Categorized | Concerts, Featured Performers



Mana origins date back to a band called Sombrero Verde, whose members José Fernando (Fher) Olvera, voice, Gustavo Orozco, the electric guitar; and the Calleros brothers: Juan Diego, on bass, Ulysses, on electric guitar and Abraham, on drums came from Guadalajara. In 1975 they decided to get together to play different songs from groups they admired, including The Beatles, Led Zeppelin, Rolling Stones, The Police, among others.

They were originally known as The Spies of the Green Hat, but soon the name was shortened to Green Hat and was eventually adapted into Spanish as Sombrero Verde, as the band wanted to rock in their own language. They were one of the first groups to venture out, composing their own songs even though rock in Spanish was not yet a trend.

In 1981 they released their first album, Sombrero Verde, under the label Ariola, the singles were “Vampiro” (Vampire), “Profesor” (Professor), “Long Time” and “Depiértate” (Wake Up).
In 1983 they released A Tiempo de Rock (On Time for Rock), the album’s singles would be “Laura”, “Hechos nada más” (Only Facts) and “Me voy al mar” (I’m Going to Sea). The group found little success with this production.

In 1984, Abraham Calleros, the group’s drummer, left the band to continue his musical career in the U.S.. The group decided to put out a newspaper ad seeking a new member. Enter Alex González, a young Cuban-Colombian-born drummer from Miami, who from that moment on would play a key role in the group’s history.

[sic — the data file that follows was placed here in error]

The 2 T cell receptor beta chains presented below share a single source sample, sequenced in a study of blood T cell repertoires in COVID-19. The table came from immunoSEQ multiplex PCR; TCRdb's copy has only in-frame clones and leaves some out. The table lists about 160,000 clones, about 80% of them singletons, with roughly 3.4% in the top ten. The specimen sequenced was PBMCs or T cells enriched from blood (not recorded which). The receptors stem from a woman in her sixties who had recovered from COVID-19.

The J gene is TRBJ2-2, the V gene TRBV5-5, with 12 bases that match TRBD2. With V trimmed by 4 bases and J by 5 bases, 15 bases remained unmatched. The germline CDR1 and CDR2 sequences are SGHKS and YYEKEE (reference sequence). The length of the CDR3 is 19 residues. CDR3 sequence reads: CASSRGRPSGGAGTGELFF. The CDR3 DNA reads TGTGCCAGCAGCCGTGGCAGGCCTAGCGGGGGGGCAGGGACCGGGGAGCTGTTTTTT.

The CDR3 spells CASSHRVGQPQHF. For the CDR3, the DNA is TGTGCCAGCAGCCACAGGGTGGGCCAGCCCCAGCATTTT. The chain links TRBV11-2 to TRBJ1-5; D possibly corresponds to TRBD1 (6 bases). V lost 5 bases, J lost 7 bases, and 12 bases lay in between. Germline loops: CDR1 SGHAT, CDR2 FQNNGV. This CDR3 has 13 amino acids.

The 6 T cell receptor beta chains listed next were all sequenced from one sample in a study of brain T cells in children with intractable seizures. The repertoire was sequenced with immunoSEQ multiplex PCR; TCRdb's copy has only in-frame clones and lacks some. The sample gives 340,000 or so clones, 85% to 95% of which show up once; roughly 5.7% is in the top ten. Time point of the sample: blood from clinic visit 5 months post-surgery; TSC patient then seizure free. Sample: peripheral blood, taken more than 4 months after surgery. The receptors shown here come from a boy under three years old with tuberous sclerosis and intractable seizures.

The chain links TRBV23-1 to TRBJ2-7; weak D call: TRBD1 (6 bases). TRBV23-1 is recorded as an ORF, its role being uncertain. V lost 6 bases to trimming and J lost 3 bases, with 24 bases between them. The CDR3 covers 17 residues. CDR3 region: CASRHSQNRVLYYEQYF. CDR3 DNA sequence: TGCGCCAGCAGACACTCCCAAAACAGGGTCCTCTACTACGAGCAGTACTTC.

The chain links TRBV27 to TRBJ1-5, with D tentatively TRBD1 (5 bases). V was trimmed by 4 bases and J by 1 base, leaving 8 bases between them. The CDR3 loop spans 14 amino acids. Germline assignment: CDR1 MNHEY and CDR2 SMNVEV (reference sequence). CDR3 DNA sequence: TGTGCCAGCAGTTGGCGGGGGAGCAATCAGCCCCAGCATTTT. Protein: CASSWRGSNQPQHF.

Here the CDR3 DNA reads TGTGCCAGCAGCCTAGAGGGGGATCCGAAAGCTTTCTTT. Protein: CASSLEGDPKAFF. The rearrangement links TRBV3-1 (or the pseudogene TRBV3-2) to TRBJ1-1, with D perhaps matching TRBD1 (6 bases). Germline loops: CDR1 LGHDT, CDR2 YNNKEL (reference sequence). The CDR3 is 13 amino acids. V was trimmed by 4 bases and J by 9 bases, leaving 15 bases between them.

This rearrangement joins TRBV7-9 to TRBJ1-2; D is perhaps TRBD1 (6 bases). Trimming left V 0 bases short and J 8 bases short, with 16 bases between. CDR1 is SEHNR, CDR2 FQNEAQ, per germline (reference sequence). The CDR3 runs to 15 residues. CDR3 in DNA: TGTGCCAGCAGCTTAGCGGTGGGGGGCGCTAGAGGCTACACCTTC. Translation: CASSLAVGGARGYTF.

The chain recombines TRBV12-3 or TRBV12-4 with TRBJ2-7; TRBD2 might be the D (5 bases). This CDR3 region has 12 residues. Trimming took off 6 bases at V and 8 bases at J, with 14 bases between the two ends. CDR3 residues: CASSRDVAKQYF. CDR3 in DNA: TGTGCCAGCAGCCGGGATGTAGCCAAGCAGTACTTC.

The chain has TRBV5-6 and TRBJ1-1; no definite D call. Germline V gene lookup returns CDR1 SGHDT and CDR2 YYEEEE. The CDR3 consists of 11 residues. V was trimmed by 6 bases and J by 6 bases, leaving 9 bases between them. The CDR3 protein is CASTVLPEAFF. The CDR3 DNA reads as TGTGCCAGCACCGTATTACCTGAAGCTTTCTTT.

Sombrero Verde continued until 1986, when guitarist Gustavo Orozco also decides to leave the group to concentrate on his studies. The group went back to being a quartet. This is when Fher decides to move on from Sombrero Verde and form a new band that would fuse rock, pop and Latin rhythms.

At that time, a movement in Mexico began called “Rock en tu idioma” (Rock in Your Language), a business strategy from some record companies aimed at young people to develop rock in Spanish. The trend, imported from Argentina and Spain, was endorsed by the pioneering work of groups such as Soda Stereo, Enanitos Verdes, Mecano, Nacha Pop, La Unión, Radio Futura, Hombres G and Zas (Miguel Mateos’ Band).  As a result, several Mexican bands, made up mainly by young people, were formed with musical influences from American and European groups. Thus arose the movement’s leading bands in Mexico: Caifanes, Maldita Vecindad, Café Tacvba, and, among them, Maná, who achieved success not only locally but also internationally.

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